Disappointment at Chincoteague

On our regular road trips to Longboat Key, Florida, my wife and I like to take varying routes, thereby encountering a diversity of landscapes and ecosystems.  This time, we crossed the Appalachians in order to revisit old friends (see The Flying Ewe) and then set our sights on the Delmarva Peninsula, east of Chesapeake Bay.  Traveling southward through that land of wetlands, pine woods and chicken farms, I was looking forward to visiting the Chincoteague National Wildlife Refuge, renowned for its Atlantic beaches, coastal marshes and wild horses.

My image of the refuge and its setting was first sullied by a seemingly endless chain of billboards along the causeway that leads from the mainland to Chincoteague Island.  Once on that heavily developed real estate, we cruised down Maddox Avenue, lined with gaudy tourist traps.
Relieved to escape across Assateague Channel to enter the Wildlife Refuge, we soon enjoyed spectacular vistas of wooded wetlands, filled with a pleasing mix of coastal birds and, to our delight, a small herd of wild horses.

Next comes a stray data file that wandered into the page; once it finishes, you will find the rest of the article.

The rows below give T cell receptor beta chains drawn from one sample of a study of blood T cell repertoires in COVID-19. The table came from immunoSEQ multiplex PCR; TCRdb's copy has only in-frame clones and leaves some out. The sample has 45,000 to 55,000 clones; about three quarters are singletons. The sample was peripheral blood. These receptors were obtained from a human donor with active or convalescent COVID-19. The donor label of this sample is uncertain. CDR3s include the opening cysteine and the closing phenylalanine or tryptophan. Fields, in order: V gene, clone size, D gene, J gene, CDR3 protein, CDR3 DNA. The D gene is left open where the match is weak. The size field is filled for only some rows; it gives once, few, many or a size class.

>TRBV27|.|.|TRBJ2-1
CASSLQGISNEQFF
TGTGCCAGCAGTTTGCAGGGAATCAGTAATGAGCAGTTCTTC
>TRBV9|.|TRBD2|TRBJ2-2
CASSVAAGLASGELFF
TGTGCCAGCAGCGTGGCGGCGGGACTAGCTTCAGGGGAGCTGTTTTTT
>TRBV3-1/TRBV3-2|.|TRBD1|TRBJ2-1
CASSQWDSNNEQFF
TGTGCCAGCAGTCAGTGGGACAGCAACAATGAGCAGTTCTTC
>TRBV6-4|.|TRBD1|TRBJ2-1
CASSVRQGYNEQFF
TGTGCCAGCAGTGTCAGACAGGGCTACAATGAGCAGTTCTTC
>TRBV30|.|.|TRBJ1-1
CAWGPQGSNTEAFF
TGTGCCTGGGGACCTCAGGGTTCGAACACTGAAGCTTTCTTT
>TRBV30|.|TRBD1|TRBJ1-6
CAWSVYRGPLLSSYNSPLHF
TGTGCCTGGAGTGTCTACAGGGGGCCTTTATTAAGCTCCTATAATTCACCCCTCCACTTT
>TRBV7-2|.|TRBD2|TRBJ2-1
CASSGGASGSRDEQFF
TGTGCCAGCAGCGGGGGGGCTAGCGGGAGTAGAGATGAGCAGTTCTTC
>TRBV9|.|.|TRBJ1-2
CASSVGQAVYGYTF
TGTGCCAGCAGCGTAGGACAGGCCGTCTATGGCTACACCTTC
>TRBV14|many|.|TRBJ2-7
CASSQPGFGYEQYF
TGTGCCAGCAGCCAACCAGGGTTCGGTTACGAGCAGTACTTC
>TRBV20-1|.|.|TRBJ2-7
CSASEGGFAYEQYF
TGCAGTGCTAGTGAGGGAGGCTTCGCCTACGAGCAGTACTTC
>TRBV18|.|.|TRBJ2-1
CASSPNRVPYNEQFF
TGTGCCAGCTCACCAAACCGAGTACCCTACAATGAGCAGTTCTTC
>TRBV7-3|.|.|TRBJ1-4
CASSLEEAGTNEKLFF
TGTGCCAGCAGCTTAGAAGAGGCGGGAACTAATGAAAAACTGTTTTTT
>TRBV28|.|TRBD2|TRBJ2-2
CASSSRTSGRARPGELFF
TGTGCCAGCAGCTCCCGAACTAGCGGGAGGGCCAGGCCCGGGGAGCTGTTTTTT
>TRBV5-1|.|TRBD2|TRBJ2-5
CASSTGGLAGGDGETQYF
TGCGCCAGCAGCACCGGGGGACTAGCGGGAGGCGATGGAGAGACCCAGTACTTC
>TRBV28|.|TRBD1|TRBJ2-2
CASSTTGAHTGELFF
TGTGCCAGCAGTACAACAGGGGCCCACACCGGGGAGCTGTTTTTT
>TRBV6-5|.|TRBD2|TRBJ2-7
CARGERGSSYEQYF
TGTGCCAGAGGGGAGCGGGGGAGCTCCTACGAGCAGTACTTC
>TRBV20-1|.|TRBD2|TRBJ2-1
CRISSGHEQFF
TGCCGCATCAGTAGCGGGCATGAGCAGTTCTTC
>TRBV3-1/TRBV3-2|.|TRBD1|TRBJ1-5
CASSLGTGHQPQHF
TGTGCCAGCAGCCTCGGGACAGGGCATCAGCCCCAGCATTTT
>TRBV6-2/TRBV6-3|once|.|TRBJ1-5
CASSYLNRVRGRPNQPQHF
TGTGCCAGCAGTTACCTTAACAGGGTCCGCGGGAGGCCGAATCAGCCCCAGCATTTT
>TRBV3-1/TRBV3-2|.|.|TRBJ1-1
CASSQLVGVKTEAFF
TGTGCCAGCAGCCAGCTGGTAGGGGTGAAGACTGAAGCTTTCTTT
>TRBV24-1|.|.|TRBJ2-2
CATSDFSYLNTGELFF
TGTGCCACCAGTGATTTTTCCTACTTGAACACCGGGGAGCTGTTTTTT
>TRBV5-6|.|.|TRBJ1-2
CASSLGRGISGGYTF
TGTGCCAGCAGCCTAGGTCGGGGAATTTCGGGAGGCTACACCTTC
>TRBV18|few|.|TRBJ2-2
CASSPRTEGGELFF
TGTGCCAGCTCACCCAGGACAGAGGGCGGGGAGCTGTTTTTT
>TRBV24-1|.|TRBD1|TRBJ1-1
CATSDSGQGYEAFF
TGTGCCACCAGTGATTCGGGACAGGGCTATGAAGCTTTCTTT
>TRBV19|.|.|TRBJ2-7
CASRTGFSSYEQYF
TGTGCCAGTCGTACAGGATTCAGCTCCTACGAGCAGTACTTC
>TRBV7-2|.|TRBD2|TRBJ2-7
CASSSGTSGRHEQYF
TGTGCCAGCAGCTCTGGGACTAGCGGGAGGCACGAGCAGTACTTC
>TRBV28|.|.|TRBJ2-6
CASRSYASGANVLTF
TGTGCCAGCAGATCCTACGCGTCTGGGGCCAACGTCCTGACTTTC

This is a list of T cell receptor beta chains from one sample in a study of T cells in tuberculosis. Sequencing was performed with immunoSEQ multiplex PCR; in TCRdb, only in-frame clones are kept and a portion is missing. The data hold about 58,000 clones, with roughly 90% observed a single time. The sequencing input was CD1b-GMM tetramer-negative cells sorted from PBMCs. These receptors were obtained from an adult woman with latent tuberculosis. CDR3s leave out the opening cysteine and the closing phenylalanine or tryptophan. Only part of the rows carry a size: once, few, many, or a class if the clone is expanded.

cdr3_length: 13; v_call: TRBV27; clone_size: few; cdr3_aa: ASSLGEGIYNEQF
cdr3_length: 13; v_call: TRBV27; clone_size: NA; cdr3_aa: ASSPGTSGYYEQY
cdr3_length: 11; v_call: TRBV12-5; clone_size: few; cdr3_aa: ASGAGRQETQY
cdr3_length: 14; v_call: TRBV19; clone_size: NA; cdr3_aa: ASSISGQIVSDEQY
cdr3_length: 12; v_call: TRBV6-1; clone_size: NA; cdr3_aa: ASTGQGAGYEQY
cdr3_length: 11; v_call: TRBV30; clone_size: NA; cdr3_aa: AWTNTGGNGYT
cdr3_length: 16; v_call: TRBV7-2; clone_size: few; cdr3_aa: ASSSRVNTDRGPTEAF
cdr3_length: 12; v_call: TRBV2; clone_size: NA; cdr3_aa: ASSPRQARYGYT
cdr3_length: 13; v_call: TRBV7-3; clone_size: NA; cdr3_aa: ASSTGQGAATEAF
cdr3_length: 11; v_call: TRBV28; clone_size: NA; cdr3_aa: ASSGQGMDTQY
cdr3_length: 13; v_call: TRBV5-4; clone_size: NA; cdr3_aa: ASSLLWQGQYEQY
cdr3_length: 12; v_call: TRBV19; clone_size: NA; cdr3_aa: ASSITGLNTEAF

Unfortunately, my initial enthusiasm diminished significantly when we reached the dune-lined coast.  There I observed what appeared to be a large public beach; hordes of humans and their vehicles stretched along the sandy shore, a scene of recreation rather than conservation.  In all my visits to National Wildlife Refuges across our varied country, I have never encountered such a disturbing sight.  Proudly proclaiming to be "one of the most visited National Wildlife Refuges in the nation," Chincoteague personnel fail to acknowledge that most of those patrons are primarily interested in the sun and surf, not in the wild residents for which the refuge was established.